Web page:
3 Credit Dangers To Dodge When You’re With Your Friends

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Friends Having Dinner OutToday, we bring you a post from Credit Karma about how your friends can lead you into credit trouble. Hanging out with friends shouldn’t require a plan for getting out of debt!

Friends always mean well, right?

When it comes to tricky money issues, even our best friends may think retail therapy, investment advice, and spa trips are for your own good. But the road to hell–or more appropriately, bad credit–can be paved with good intentions.

Our friends can influence us when it comes to our financial attitudes. Even if it’s not explicit pressure, being with friends temporarily adjusts our approach to money because you (and your budget) aren’t the only one calling the shots when it comes to what activities to do and where to go.

Even one girls’ night out can land you in debt that lingers long after you and your buds split. Avoid these sticky situations to maintain your credit health and preserve your friendships.

Happy Hour = Sad Budget.

The situation: You and your friends meet up often for drinks, and every time you go out, you feel pressured to buy a few rounds. A bar tab for your entire party puts a hefty dent in your budget, or worse, piles up as interest-charging debt on your credit card.

The credit consequence: Blown-up budget.

The fix: If you can’t bring yourself to skip happy hour, stash cash so you won’t crack and use your credit card. While it’s kosher to pay for a round or two if everyone is buying, also remember that you owe yourself a sound budget more than you owe your friend her Cosmo. Let the table know that since you brought limited cash, you’ll have to go easy on drinks that night.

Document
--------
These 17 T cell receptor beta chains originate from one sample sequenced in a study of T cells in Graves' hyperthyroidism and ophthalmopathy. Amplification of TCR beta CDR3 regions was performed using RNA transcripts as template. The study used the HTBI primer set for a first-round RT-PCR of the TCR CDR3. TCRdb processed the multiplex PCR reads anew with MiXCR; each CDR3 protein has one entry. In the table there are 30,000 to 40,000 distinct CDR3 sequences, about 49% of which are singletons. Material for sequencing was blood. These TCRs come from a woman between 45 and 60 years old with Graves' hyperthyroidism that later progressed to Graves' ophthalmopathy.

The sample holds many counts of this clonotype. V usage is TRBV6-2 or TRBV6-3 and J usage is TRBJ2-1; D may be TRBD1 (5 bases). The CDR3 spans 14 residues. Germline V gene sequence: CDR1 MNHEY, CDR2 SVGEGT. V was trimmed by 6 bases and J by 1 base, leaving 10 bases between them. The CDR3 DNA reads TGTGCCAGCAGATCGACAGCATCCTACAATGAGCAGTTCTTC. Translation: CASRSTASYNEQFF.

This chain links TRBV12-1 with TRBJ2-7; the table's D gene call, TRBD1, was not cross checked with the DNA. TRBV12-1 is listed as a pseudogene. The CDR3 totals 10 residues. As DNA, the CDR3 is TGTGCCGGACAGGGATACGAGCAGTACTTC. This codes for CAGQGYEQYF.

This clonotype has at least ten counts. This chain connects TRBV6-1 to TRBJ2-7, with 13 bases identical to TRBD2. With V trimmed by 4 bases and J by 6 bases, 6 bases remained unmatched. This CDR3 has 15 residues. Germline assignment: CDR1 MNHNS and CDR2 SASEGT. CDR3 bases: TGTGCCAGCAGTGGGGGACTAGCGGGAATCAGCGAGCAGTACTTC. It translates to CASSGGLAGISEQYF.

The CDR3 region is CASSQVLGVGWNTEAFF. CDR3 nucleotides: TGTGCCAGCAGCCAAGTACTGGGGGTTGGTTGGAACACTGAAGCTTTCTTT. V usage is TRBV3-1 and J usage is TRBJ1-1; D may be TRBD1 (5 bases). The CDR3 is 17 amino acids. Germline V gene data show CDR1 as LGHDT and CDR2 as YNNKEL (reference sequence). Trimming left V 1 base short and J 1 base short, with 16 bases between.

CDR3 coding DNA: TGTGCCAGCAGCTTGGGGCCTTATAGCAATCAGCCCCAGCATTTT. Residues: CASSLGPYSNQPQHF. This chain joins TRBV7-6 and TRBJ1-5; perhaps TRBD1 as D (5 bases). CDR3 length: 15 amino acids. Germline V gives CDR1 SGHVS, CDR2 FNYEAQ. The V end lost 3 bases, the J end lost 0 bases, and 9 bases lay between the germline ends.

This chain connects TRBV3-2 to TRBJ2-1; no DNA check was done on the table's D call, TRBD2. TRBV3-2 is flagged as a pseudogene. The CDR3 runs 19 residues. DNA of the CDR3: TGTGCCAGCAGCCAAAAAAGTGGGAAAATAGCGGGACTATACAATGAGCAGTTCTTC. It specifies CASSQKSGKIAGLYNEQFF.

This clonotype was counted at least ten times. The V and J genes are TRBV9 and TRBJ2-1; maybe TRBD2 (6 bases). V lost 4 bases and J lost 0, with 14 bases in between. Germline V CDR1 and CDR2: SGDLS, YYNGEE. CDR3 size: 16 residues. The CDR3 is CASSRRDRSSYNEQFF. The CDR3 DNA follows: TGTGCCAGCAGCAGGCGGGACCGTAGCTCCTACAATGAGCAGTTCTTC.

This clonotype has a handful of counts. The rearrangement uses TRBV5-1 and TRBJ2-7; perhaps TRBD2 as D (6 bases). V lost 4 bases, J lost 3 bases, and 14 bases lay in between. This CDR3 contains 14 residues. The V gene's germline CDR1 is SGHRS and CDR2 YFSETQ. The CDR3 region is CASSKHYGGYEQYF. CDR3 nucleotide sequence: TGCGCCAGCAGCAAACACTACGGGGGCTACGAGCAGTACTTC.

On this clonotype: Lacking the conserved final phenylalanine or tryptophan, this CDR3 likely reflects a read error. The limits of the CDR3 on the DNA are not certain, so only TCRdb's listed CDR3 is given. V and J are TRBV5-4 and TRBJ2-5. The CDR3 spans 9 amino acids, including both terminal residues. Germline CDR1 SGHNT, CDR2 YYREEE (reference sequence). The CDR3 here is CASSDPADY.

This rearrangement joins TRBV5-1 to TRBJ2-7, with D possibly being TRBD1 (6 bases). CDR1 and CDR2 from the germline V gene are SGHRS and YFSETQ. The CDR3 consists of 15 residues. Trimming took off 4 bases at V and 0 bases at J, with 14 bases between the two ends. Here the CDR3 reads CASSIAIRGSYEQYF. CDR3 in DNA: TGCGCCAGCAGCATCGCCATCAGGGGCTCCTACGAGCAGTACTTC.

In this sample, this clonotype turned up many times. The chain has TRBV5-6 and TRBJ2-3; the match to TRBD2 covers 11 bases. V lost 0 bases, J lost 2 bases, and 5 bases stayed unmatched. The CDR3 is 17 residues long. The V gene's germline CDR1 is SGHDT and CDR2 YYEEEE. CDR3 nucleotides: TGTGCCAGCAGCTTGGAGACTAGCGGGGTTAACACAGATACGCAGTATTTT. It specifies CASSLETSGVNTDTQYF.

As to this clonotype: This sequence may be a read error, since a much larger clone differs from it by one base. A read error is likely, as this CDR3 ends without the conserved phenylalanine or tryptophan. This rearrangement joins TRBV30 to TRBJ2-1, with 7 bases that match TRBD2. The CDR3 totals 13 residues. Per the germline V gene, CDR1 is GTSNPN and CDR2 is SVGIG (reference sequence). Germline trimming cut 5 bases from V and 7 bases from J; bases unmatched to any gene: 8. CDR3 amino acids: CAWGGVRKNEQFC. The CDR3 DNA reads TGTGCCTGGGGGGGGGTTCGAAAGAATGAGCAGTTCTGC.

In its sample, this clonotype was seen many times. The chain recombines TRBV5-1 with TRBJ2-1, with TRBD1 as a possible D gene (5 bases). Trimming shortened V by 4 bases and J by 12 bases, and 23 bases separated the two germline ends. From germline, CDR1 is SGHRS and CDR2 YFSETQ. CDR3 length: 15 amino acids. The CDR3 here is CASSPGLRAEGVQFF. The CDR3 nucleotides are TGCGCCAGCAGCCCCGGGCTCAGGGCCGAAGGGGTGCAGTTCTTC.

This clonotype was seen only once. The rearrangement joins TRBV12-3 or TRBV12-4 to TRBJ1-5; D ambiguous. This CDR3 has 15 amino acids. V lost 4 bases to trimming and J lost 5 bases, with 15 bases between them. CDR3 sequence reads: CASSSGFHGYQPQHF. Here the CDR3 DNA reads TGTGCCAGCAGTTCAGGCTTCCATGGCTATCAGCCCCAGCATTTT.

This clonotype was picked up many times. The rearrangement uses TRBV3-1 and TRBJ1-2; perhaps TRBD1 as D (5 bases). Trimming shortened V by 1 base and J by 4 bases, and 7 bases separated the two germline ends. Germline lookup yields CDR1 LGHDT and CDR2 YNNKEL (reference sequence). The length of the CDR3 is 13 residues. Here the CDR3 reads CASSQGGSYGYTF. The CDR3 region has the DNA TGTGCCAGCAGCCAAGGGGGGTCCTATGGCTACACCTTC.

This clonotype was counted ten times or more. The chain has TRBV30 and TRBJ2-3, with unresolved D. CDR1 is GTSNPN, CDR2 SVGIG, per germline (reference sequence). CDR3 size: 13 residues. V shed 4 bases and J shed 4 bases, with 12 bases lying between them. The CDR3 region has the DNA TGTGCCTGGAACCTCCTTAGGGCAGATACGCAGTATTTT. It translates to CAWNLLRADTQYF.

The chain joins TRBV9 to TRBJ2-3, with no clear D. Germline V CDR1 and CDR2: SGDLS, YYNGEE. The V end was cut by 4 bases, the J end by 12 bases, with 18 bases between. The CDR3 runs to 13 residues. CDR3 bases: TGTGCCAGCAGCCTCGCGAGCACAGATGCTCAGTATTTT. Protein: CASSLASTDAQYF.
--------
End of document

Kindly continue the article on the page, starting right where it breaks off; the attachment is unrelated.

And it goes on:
RELATED: A Checklist for Getting Out of Debt

Retail Therapy = Not Your Credit Remedy.

The situation: Due to a break-up, job stress, or just another bad day, you and your friend are in desperate need to shop. Out in Retail Land, splurging on beautiful new boots or a designer bag together doesn’t seem so bad. You are both supportive of each other’s wants because, “Girl, you deserve it.”

The credit consequence: Expensive, unplanned credit card debt.

The fix: The problem isn’t just how much retail therapy will cost you, but how long it will take to pay off. If you place your impulse buy on credit, you’ll have additional debt to pay off over the next few months plus a jump in your credit utilization rate–both credit score drags. Plus, you’ll be paying more than you think: Add the extra monthly interest charge of your new debt, and the price tag of your shopping spree jumps even higher.

RELATED: Getting Out of Debt? Avoid These Big Mistakes

Financial Advice = Financial No-No.

The situation: Upon hearing your financial issues, your friend offers some unsolicited advice–close that credit card, invest in this stock, join her Ponzi scheme. She might think she is coming to your financial rescue, but it could be your financial ruin.

The credit consequence: Unexpected and unknown consequences to your credit.

The fix: Whether it’s your best friend, mother, or coworker, be very wary of financial advice from anyone other than a professional. Unless they are truly fluent in finance-speak, they could be sending you down a path of credit destruction if they don’t know your whole story. Whatever worked for them may not work for you; your credit health and financial situation differs from theirs in many ways, and taking their advice can blindside you with unexpected consequences.